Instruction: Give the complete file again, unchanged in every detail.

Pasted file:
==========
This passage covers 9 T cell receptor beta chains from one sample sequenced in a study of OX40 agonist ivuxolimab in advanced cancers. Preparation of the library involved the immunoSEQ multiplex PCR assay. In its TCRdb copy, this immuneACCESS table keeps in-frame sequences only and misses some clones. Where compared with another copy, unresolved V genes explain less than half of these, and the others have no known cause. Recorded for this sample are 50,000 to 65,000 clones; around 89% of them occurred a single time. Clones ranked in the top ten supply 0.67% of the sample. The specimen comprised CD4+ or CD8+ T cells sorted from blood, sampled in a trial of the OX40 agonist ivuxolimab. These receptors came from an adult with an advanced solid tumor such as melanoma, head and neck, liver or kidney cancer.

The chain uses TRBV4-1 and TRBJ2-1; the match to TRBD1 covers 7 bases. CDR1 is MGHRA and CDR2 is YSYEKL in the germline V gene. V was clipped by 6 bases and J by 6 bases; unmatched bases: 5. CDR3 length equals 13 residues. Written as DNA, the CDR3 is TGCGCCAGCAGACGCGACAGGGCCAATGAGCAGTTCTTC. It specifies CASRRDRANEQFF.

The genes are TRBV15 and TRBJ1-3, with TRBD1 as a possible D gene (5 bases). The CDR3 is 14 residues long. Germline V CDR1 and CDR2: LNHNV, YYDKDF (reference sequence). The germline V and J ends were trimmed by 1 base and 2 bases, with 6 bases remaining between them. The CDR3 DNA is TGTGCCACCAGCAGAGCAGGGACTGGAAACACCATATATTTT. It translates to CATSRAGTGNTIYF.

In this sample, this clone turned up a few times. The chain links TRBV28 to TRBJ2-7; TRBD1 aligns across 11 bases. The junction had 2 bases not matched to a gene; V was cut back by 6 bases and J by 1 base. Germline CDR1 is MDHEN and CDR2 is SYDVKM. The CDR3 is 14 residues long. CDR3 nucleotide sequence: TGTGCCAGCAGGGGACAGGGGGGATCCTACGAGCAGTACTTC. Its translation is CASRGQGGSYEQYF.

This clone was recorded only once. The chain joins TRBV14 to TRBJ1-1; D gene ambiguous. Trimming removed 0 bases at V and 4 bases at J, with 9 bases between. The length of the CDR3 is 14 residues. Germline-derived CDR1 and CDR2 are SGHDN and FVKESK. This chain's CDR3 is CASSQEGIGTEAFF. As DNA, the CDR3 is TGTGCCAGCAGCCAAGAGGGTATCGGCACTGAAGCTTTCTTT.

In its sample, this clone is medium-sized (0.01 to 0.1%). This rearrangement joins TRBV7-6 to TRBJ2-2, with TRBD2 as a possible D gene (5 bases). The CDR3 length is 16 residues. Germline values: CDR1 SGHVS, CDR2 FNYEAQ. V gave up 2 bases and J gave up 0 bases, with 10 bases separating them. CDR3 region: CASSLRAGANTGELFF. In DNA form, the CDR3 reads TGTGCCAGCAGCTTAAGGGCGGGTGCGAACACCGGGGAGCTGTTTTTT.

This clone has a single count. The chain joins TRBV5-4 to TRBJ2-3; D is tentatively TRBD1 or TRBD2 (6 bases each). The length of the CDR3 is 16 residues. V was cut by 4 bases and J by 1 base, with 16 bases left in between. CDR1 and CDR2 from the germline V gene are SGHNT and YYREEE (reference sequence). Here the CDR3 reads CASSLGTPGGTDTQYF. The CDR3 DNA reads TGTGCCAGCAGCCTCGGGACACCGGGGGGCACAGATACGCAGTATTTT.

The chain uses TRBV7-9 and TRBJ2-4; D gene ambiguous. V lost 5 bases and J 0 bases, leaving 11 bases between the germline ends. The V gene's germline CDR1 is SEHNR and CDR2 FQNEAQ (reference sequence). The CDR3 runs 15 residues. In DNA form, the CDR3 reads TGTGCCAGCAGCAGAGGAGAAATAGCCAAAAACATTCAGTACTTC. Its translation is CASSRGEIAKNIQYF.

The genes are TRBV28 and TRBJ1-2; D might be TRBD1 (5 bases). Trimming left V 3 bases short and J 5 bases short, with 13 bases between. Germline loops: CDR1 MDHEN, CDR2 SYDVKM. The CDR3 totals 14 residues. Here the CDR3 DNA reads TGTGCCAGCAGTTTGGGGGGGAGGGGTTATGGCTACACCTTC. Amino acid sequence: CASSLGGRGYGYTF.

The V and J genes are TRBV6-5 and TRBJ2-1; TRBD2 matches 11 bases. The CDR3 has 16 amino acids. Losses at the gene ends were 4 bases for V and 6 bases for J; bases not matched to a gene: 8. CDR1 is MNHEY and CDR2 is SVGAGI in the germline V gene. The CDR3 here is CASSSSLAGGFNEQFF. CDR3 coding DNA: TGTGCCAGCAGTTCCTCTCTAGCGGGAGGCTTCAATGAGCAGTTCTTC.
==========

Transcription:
This passage covers 9 T cell receptor beta chains from one sample sequenced in a study of OX40 agonist ivuxolimab in advanced cancers. Preparation of the library involved the immunoSEQ multiplex PCR assay. In its TCRdb copy, this immuneACCESS table keeps in-frame sequences only and misses some clones. Where compared with another copy, unresolved V genes explain less than half of these, and the others have no known cause. Recorded for this sample are 50,000 to 65,000 clones; around 89% of them occurred a single time. Clones ranked in the top ten supply 0.67% of the sample. The specimen comprised CD4+ or CD8+ T cells sorted from blood, sampled in a trial of the OX40 agonist ivuxolimab. These receptors came from an adult with an advanced solid tumor such as melanoma, head and neck, liver or kidney cancer.

The chain uses TRBV4-1 and TRBJ2-1; the match to TRBD1 covers 7 bases. CDR1 is MGHRA and CDR2 is YSYEKL in the germline V gene. V was clipped by 6 bases and J by 6 bases; unmatched bases: 5. CDR3 length equals 13 residues. Written as DNA, the CDR3 is TGCGCCAGCAGACGCGACAGGGCCAATGAGCAGTTCTTC. It specifies CASRRDRANEQFF.

The genes are TRBV15 and TRBJ1-3, with TRBD1 as a possible D gene (5 bases). The CDR3 is 14 residues long. Germline V CDR1 and CDR2: LNHNV, YYDKDF (reference sequence). The germline V and J ends were trimmed by 1 base and 2 bases, with 6 bases remaining between them. The CDR3 DNA is TGTGCCACCAGCAGAGCAGGGACTGGAAACACCATATATTTT. It translates to CATSRAGTGNTIYF.

In this sample, this clone turned up a few times. The chain links TRBV28 to TRBJ2-7; TRBD1 aligns across 11 bases. The junction had 2 bases not matched to a gene; V was cut back by 6 bases and J by 1 base. Germline CDR1 is MDHEN and CDR2 is SYDVKM. The CDR3 is 14 residues long. CDR3 nucleotide sequence: TGTGCCAGCAGGGGACAGGGGGGATCCTACGAGCAGTACTTC. Its translation is CASRGQGGSYEQYF.

This clone was recorded only once. The chain joins TRBV14 to TRBJ1-1; D gene ambiguous. Trimming removed 0 bases at V and 4 bases at J, with 9 bases between. The length of the CDR3 is 14 residues. Germline-derived CDR1 and CDR2 are SGHDN and FVKESK. This chain's CDR3 is CASSQEGIGTEAFF. As DNA, the CDR3 is TGTGCCAGCAGCCAAGAGGGTATCGGCACTGAAGCTTTCTTT.

In its sample, this clone is medium-sized (0.01 to 0.1%). This rearrangement joins TRBV7-6 to TRBJ2-2, with TRBD2 as a possible D gene (5 bases). The CDR3 length is 16 residues. Germline values: CDR1 SGHVS, CDR2 FNYEAQ. V gave up 2 bases and J gave up 0 bases, with 10 bases separating them. CDR3 region: CASSLRAGANTGELFF. In DNA form, the CDR3 reads TGTGCCAGCAGCTTAAGGGCGGGTGCGAACACCGGGGAGCTGTTTTTT.

This clone has a single count. The chain joins TRBV5-4 to TRBJ2-3; D is tentatively TRBD1 or TRBD2 (6 bases each). The length of the CDR3 is 16 residues. V was cut by 4 bases and J by 1 base, with 16 bases left in between. CDR1 and CDR2 from the germline V gene are SGHNT and YYREEE (reference sequence). Here the CDR3 reads CASSLGTPGGTDTQYF. The CDR3 DNA reads TGTGCCAGCAGCCTCGGGACACCGGGGGGCACAGATACGCAGTATTTT.

The chain uses TRBV7-9 and TRBJ2-4; D gene ambiguous. V lost 5 bases and J 0 bases, leaving 11 bases between the germline ends. The V gene's germline CDR1 is SEHNR and CDR2 FQNEAQ (reference sequence). The CDR3 runs 15 residues. In DNA form, the CDR3 reads TGTGCCAGCAGCAGAGGAGAAATAGCCAAAAACATTCAGTACTTC. Its translation is CASSRGEIAKNIQYF.

The genes are TRBV28 and TRBJ1-2; D might be TRBD1 (5 bases). Trimming left V 3 bases short and J 5 bases short, with 13 bases between. Germline loops: CDR1 MDHEN, CDR2 SYDVKM. The CDR3 totals 14 residues. Here the CDR3 DNA reads TGTGCCAGCAGTTTGGGGGGGAGGGGTTATGGCTACACCTTC. Amino acid sequence: CASSLGGRGYGYTF.

The V and J genes are TRBV6-5 and TRBJ2-1; TRBD2 matches 11 bases. The CDR3 has 16 amino acids. Losses at the gene ends were 4 bases for V and 6 bases for J; bases not matched to a gene: 8. CDR1 is MNHEY and CDR2 is SVGAGI in the germline V gene. The CDR3 here is CASSSSLAGGFNEQFF. CDR3 coding DNA: TGTGCCAGCAGTTCCTCTCTAGCGGGAGGCTTCAATGAGCAGTTCTTC.